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John Gilbert diary entry

27 November 1844 - 28 November 1844

Page 121. Volume 1

the Dr α I rode up again, and went to a clear spot126 from which we had the finest Mountain view we have yet seen, beneath us several hundred feet, a fine verdant valley ran before us, and turned round to the S.W. with a clear open forest country on each side, before us to the Westward at a distance of about 12 miles rose up in a dark opaque body very big mountainous ranges, the nearest having a large square flat topped Mountain as its highest part, beyond this to little north was another range about 10 miles having a very conspicuous pointed peak, both of these ranges are as high apparantly CHECK SPELLING as the ranges near Darling Downs, particularly that part known as Cunninghams Gap, to the westward of the Table mountain in the first range is a deep narrow cut very much resembling Cunninghams Gap, beyond this to the S it runs along tolerably level and apparantly a table land127. from the general appearance of these new ranges we are now in full hopes of meeting with a Geological change of country, as yet we have had scarcely any change from the Sandstone, the only exception was occasionally an Iron stone ridge but even this was not free from the Sandstone in different features, still withal there can scarcely be a similar extent of coun=try in any other part of Australia; better watered or offering more suitable districts for settlers than the whole country we have as yet pushed our way through, eventually when other par=ties can give more time to the exploration of the country on each side of our route, there is little doubt the country will be found of sufficient importance to induce squatters at least to settle on some one of the many streams we have seen, if any one part is finer than another perhaps, Palm tree creek might have the preference, for the great num=bers of Lakes and dense Reed beds on each side of the Creek must render it exceedingly valuable as a summer run and where there appears country of sufficient extent to accomodate many large herds α flocks.

Days dist α course 5 miles N.W.

Our two Black fellows went out alone for a stroll in the afternoon and returned in the evening with a glowing des=cription of a large running river flowing to the S.W.

Ant Camp128.


Thurs 28 Nov Leaving our Camp in a N.W. course and following down the water course, we soon found our promise of a fine continuation of undulating country was but premature, for the country soon be=came very rocky α brushy, occasionally we could go on pretty well on the tops of the ridges, but in every at=tempt to push our way on the course we wished and thus reach the river seen yesterday by the Black fellows, we were stopped by deep ravines and gullys with precipitous rocky sides, we had but one view of the valley in which we saw a long broad reach of water, with very high land beyond it. thus in keeping to the right we did not see the part of the river seen by them as they went much more to the Westward, excepting the occasional windings round the heads of these ravines we kept in about a N.W. course for about 8 miles when we came upon a water course with a single Palm tree growing from among the rocks this we thought a sure indication of water but after following it down for half a mile we found no water and the banks thickly clothed with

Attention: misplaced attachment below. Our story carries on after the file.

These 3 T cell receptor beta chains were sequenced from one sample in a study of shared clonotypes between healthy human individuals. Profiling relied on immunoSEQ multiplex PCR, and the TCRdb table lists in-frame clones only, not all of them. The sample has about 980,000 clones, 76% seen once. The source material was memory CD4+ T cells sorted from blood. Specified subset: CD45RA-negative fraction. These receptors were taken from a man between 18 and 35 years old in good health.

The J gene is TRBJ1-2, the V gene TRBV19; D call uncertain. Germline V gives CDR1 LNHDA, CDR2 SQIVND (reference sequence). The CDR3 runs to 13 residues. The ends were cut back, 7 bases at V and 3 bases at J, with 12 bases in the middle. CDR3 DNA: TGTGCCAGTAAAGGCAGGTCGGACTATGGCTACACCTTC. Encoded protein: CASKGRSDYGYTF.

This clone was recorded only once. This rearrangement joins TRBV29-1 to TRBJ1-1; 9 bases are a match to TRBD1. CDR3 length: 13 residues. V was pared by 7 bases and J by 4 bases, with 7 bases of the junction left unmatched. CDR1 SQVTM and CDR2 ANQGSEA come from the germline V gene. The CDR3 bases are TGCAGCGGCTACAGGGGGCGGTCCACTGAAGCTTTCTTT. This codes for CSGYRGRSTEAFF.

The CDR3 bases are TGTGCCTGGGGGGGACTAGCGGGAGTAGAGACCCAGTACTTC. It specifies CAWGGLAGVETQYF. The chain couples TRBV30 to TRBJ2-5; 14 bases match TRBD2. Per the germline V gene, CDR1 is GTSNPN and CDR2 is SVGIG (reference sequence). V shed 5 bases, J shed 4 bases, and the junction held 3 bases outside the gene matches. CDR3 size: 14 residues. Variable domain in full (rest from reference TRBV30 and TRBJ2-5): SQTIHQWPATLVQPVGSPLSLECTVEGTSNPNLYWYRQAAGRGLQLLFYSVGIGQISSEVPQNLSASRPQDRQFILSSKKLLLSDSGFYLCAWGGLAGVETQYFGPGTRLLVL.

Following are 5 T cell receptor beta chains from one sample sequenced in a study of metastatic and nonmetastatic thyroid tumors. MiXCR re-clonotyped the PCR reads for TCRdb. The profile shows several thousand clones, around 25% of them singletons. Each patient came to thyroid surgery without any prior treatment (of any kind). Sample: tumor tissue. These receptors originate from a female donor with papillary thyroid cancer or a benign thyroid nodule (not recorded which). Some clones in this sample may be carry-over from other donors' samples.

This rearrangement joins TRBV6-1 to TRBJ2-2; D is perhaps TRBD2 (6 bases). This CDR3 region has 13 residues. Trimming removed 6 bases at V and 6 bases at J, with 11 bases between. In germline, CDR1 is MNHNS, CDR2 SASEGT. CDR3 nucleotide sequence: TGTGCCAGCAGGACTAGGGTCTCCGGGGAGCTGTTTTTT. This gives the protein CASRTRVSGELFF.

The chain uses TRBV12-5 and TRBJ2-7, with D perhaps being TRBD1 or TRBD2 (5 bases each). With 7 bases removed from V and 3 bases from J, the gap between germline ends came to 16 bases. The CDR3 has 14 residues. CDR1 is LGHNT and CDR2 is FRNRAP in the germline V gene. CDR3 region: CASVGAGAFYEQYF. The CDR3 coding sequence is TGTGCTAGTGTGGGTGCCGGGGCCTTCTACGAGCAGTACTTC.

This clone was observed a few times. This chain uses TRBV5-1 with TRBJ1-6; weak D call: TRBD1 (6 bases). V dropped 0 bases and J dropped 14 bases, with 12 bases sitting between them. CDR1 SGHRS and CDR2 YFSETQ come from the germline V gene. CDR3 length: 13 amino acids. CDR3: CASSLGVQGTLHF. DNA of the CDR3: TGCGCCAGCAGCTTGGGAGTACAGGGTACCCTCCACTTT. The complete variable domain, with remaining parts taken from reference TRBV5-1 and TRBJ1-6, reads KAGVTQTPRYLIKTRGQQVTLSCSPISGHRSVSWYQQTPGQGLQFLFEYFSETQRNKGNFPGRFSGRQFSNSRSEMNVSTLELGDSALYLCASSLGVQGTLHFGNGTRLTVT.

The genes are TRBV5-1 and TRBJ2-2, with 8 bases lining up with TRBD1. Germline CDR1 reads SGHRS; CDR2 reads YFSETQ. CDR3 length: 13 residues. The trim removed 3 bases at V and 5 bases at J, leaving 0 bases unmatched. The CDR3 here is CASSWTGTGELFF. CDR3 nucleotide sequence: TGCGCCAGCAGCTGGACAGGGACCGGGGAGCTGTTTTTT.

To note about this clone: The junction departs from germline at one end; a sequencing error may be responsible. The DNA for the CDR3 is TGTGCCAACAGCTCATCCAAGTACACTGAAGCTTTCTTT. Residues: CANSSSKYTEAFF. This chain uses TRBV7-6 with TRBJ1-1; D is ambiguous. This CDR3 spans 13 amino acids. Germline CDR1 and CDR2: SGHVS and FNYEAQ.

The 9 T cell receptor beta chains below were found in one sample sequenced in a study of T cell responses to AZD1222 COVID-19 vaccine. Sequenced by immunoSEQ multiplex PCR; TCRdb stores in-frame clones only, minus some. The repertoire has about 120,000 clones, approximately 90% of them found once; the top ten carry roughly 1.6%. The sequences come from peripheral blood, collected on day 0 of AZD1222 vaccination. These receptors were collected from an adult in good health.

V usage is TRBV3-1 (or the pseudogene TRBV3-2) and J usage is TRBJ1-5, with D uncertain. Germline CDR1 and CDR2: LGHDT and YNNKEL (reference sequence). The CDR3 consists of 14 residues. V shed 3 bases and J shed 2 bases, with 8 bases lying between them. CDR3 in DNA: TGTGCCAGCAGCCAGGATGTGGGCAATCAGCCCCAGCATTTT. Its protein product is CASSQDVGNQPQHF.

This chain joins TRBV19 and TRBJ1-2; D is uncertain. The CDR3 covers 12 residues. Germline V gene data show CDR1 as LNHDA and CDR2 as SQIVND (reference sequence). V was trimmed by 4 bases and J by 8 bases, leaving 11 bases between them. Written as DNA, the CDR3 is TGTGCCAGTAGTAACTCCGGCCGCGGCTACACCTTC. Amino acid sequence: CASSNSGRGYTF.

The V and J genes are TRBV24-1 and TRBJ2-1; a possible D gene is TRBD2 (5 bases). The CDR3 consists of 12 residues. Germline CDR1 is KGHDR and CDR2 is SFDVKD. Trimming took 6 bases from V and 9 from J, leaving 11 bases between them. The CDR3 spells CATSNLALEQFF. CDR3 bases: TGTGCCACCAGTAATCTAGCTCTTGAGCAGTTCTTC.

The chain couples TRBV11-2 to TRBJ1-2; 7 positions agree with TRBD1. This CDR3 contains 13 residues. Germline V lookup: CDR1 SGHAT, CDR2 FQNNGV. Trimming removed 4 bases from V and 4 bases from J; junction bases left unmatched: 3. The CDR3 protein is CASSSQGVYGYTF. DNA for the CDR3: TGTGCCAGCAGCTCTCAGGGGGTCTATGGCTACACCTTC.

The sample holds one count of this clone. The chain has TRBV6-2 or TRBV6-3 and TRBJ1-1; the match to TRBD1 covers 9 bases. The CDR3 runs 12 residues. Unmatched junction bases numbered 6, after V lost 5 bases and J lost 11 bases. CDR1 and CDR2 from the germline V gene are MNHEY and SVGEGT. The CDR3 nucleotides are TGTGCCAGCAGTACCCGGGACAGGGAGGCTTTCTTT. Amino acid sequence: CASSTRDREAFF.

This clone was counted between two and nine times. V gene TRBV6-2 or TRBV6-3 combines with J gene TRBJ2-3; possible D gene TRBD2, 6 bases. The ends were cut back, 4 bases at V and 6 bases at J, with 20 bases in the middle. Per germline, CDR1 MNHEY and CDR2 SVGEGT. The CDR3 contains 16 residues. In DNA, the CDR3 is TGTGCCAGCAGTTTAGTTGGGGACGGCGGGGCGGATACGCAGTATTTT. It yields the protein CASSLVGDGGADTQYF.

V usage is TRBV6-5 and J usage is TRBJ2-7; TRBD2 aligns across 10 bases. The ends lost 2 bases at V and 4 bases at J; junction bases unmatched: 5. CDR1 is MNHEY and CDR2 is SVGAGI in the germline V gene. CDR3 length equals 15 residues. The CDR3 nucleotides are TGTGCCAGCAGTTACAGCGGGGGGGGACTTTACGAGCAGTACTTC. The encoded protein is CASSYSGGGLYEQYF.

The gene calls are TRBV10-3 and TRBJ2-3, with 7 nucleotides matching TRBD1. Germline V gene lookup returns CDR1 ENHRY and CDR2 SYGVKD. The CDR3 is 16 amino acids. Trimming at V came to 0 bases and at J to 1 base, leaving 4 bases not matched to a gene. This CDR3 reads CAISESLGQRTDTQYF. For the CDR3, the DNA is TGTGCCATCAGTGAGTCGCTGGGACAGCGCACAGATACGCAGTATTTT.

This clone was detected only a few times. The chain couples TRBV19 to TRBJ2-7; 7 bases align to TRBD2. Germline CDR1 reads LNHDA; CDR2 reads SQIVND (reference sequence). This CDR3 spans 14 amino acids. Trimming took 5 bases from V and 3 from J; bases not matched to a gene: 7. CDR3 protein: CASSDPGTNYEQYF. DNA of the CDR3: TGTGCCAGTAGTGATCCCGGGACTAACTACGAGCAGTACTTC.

Note 126

They must have ridden to the top of Shepherd's Peak (GR 214 975), as it was only from this particular spot in 1991 that McLaren's party could see all the landscape detail that Gilbert had provided. McLaren also commented that, by more precisely locating the Leichhardt Expedition route through this area as he has done, it is obvious that Roper Pass (on the Glenhaughton map at GR 06 12) and Zamia Creek, which is marked running to the east of Roper Pass on that map, are not the original features to which Leichhardt gave those names.

Note 127

Leichhardt's Journal gives more details of these features: "Ranges of mountains with conspicuous peaks, cupolas, and precipitous walls of rock, were observed extending at various distances from west by north to north-west. The most distant range was particularly striking and imposing; I called it "Expedition Range" and to a bell-shaped mountain bearing N. 68' W, I gave the name of "Mount Nicholson", in honour of Dr. Charles Nicholson, who first introduced into the Legislative Council of New South Wales, the subject of an overland expedition to Port Essington; and to a sharp peak N 66' W., the name of "Aldis's Peak," in acknowledgment of the kind assistance received from Mr. Aldis of Sydney". Leichhardt illustrated Expedition Range in his Journal (1847: 51).

Note 128

McLaren thinks the "large running river flowing to the S.W." was not the Boyd, as Leichhardt thought, but Glenhaughton Creek (up which they travelled on 28th November). Ant Camp was at approximately GR 210 990 (Glenhaughton sheet 8747), just east of Starkvale Creek.